“We ask [teachers] to do a lot, and as a result I think we need to implement practices that help and support them, and we need to fund their salaries,” said Delane Lewis, a Baldwin resident and founder of Together We Will-Harford County/Upper Chesapeake.

Board President Joseph Voskuhl had planned to hold a discussion on the budget Monday, giving his colleagues time to ask questions of budget staff and call for a vote in February, explaining in an interview prior to the session that the budget can be submitted to the county by the end of February.

But then Voskuhl ended up moving for a vote Monday, since only one formal question was posed, from Vice President Laura Runyeon. Other board members said, however, that they needed more time to talk with budget office staff.

“We have had ample time to question the budget and ask for explanations on the budget over the course of the past few months,” Voskuhl replied.

Board member Alfred Williamson said the 15 minutes allocated on the agenda was not “appropriate” for him “ to even begin to address questions that I have.”

The Harford school board does not hear from the public during its first work session on the FY2019 budget, but it gets educated in how the majority of its budget goes to employee pay and benefits, plus how much health care costs have increased in the past decade.

Williamson has been a vocal opponent of the budget as presented by Canavan, since the school system historically has received a fraction of the funding increases it requests. Another frequent board critic of the budget, Robert Frisch, was absent from Monday’s meeting.

Canavan has stressed this year, as in prior years, that her request is based on what she and her staff have determined is needed for an “instructionally sound” budget.

“We cut this budget to the bone, and I think that’s important for not just people in this room but this entire community to understand,” she said Monday.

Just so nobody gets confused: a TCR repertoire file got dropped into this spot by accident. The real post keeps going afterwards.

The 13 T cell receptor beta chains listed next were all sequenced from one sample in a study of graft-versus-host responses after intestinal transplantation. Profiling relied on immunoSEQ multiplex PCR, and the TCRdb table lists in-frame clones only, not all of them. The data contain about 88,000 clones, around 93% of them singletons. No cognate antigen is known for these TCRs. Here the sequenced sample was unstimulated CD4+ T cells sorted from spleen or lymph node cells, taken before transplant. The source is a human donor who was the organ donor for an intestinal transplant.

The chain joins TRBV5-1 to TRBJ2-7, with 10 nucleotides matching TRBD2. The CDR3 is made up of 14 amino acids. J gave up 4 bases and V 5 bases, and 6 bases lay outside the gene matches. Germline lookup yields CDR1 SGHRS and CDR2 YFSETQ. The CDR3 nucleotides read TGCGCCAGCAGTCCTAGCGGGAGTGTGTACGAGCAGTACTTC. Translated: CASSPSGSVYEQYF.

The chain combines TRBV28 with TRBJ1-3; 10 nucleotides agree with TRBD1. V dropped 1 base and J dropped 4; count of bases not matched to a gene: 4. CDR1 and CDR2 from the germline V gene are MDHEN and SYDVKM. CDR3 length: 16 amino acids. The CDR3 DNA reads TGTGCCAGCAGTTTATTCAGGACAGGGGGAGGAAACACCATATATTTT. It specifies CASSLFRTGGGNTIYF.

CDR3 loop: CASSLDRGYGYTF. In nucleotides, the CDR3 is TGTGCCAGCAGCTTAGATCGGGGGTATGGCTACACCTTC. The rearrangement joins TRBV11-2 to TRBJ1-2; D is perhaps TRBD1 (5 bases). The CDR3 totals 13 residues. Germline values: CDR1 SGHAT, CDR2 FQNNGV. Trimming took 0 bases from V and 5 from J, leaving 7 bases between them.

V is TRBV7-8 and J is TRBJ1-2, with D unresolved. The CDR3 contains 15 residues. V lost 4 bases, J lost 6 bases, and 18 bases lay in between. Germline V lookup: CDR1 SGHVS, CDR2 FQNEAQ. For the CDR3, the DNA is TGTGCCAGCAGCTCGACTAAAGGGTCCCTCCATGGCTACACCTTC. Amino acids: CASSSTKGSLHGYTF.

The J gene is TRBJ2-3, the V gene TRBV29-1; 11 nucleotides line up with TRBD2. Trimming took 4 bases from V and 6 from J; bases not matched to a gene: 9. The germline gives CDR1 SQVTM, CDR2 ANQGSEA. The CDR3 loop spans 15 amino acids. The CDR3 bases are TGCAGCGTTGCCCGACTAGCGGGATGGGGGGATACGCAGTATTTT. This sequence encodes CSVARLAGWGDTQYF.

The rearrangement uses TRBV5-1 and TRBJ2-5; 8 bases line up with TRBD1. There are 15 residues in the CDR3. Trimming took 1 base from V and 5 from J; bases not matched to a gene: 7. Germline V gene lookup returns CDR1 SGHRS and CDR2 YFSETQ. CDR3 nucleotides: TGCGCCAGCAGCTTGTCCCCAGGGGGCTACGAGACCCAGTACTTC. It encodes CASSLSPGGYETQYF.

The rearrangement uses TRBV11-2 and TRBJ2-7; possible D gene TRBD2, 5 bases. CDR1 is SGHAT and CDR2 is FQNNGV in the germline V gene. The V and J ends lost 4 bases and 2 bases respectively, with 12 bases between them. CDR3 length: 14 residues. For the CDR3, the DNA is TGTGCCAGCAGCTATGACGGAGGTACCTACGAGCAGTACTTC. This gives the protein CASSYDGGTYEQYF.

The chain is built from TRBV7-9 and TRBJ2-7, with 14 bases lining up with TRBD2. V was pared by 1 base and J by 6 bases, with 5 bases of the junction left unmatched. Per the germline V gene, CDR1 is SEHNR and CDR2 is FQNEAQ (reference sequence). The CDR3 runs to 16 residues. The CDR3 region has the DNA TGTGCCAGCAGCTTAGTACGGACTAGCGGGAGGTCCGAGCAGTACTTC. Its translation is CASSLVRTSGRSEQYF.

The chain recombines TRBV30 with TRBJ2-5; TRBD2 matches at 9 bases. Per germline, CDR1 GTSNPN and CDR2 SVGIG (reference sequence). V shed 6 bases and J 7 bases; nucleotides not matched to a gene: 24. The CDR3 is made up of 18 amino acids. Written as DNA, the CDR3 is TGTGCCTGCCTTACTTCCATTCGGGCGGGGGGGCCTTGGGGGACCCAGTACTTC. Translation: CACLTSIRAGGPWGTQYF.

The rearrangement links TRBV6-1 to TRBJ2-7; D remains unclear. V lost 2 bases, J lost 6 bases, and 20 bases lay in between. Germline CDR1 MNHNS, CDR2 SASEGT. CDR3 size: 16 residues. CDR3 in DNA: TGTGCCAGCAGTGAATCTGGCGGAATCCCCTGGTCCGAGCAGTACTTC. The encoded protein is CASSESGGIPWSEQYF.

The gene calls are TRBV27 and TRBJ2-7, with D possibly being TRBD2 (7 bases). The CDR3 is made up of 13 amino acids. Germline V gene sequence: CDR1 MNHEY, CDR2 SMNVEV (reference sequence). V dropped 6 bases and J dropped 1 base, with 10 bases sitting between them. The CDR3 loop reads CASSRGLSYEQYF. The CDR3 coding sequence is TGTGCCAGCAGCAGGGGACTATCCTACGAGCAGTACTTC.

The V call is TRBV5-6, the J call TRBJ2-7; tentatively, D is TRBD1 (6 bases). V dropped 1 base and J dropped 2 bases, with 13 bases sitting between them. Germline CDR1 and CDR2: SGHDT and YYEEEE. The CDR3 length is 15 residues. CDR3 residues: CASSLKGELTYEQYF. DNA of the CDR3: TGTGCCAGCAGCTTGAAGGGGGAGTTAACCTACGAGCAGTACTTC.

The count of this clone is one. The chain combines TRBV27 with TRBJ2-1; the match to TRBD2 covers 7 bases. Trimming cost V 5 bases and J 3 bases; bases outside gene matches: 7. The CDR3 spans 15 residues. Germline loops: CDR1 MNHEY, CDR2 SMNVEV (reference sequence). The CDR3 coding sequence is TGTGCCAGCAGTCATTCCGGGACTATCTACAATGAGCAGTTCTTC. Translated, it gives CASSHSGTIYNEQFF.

Williamson has also questioned how the 2 percent COLAs are being funded, as they are phased in through the calendar year with 1 percent covered between Jan. 1 and June 30 and the other 1 percent covered between July 1 and Dec. 31, which means the funding for that COLA is spread over two fiscal years, as explained by budget and finance staff.

“If you paid salaries in this fiscal year, I don’t know why you need to budget them for the next fiscal year,” Williamson said.

Voskhul, however, said he was “at the point” approve Canavan’s proposed budget “and do not delay that process so our budget office can forward it to the county executive and the County Council for their understanding and their approval.”

Board member Jansen Robinson said he could not support such a motion. He said the HCPS budget “deserves ample consideration and deliberation,” especially since it requires a significant portion of Harford County revenue.

Board member Thomas Fitzpatrick said he was “perfectly comfortable” voting on the budget Monday, however. He said he did not understand why the funding mechanism for COLAs needed further discussion, as “this is the third year of a three-year negotiated agreement, which we have managed the same way” throughout the period.

Still, a majority of the board members agreed with Gauthier’s suggestion, postponed the vote to Feburary and set up next Monday’s work session.

Canavan encouraged board members to contact her staff with any questions and said they are willing to meet as many times as necessary.

“We’re happy to do whatever it is we can to move forward what we believe is an instructionally sound budget,” she said.

Student representative Matt Resnick later expressed his support for creating a budget in line with past allocations.

“Students want a budget, not things that we know won’t materialize,” he said after the meeting.